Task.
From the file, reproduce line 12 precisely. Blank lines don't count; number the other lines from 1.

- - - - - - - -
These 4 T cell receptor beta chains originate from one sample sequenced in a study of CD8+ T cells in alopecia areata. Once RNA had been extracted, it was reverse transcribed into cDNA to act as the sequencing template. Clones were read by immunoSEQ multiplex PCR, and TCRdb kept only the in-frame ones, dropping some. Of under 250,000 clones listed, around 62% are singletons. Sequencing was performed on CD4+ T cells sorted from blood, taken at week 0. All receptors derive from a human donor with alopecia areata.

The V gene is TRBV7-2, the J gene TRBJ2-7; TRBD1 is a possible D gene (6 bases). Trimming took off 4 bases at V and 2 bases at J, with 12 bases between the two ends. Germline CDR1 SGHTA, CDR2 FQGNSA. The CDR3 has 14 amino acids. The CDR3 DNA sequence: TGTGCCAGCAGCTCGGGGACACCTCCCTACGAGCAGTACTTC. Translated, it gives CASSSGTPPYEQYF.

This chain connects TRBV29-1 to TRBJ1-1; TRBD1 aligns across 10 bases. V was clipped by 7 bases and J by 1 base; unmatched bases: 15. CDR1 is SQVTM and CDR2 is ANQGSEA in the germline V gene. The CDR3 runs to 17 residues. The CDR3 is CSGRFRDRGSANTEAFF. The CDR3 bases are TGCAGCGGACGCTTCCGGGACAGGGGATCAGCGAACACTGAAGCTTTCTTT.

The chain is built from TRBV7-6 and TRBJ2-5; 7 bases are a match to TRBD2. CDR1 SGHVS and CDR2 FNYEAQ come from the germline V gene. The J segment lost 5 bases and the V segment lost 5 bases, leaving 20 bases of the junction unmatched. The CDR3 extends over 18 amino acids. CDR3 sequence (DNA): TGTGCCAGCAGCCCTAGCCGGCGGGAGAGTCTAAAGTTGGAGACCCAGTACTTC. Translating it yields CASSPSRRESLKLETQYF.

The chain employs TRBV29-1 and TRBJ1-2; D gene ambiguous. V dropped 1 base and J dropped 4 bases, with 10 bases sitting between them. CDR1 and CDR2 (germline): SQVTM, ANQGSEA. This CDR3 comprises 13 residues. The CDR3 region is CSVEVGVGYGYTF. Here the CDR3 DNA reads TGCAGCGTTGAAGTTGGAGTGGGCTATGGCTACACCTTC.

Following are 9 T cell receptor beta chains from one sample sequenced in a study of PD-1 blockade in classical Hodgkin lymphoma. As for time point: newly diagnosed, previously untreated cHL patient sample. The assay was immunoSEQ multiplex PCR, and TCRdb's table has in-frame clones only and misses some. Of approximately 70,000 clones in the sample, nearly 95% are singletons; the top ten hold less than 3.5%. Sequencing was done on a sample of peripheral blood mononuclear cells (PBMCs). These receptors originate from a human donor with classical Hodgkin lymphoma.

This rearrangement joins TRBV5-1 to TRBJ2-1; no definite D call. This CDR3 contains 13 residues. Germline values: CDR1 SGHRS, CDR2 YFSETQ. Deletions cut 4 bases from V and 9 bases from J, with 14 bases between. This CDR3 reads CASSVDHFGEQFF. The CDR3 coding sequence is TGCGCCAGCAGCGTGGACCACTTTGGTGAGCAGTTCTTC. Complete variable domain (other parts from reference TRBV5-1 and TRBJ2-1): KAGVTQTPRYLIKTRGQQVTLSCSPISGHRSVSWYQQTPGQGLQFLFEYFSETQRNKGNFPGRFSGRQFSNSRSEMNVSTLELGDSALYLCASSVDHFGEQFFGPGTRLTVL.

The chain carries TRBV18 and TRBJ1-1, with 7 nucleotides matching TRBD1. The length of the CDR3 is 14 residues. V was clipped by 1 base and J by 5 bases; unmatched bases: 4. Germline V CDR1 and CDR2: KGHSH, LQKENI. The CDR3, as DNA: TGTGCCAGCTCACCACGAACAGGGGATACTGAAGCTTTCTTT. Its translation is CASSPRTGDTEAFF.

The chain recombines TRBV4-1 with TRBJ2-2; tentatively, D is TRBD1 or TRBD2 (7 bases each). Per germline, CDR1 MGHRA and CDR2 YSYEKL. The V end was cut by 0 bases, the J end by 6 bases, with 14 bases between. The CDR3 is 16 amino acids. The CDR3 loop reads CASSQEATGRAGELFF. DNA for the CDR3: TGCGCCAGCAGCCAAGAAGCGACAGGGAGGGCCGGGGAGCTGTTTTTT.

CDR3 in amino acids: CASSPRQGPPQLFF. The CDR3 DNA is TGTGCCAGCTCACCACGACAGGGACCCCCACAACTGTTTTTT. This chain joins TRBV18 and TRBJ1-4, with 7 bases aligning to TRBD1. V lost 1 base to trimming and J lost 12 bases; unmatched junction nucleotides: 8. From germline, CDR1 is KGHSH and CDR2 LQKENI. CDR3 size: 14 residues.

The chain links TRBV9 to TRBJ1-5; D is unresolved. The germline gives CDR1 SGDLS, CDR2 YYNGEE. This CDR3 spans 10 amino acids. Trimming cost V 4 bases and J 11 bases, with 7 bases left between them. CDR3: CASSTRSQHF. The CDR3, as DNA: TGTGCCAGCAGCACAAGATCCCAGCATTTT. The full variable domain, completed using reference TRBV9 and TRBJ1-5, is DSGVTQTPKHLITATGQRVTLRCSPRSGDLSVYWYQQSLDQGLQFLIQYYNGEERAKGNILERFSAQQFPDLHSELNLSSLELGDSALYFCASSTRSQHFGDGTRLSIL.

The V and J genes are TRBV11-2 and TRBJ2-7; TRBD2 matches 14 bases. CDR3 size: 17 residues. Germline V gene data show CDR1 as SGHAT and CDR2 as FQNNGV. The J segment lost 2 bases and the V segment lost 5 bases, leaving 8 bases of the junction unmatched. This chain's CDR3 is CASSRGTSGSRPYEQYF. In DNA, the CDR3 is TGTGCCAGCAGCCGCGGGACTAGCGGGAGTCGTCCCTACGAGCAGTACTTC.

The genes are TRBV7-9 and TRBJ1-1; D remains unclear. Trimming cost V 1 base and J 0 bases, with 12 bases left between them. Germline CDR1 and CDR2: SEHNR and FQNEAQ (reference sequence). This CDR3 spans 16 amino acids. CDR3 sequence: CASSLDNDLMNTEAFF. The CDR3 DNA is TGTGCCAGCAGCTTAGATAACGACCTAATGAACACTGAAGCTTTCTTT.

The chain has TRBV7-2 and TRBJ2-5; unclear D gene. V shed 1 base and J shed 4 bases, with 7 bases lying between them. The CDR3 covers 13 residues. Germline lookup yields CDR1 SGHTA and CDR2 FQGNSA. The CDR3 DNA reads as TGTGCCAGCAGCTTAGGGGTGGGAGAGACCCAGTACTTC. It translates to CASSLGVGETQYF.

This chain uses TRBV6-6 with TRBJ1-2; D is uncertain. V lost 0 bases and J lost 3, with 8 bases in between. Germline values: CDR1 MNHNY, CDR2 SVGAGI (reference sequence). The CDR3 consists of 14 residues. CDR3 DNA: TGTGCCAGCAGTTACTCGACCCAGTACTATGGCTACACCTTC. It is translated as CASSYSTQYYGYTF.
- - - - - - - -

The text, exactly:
The V and J genes are TRBV11-2 and TRBJ2-7; TRBD2 matches 14 bases. CDR3 size: 17 residues. Germline V gene data show CDR1 as SGHAT and CDR2 as FQNNGV. The J segment lost 2 bases and the V segment lost 5 bases, leaving 8 bases of the junction unmatched. This chain's CDR3 is CASSRGTSGSRPYEQYF. In DNA, the CDR3 is TGTGCCAGCAGCCGCGGGACTAGCGGGAGTCGTCCCTACGAGCAGTACTTC.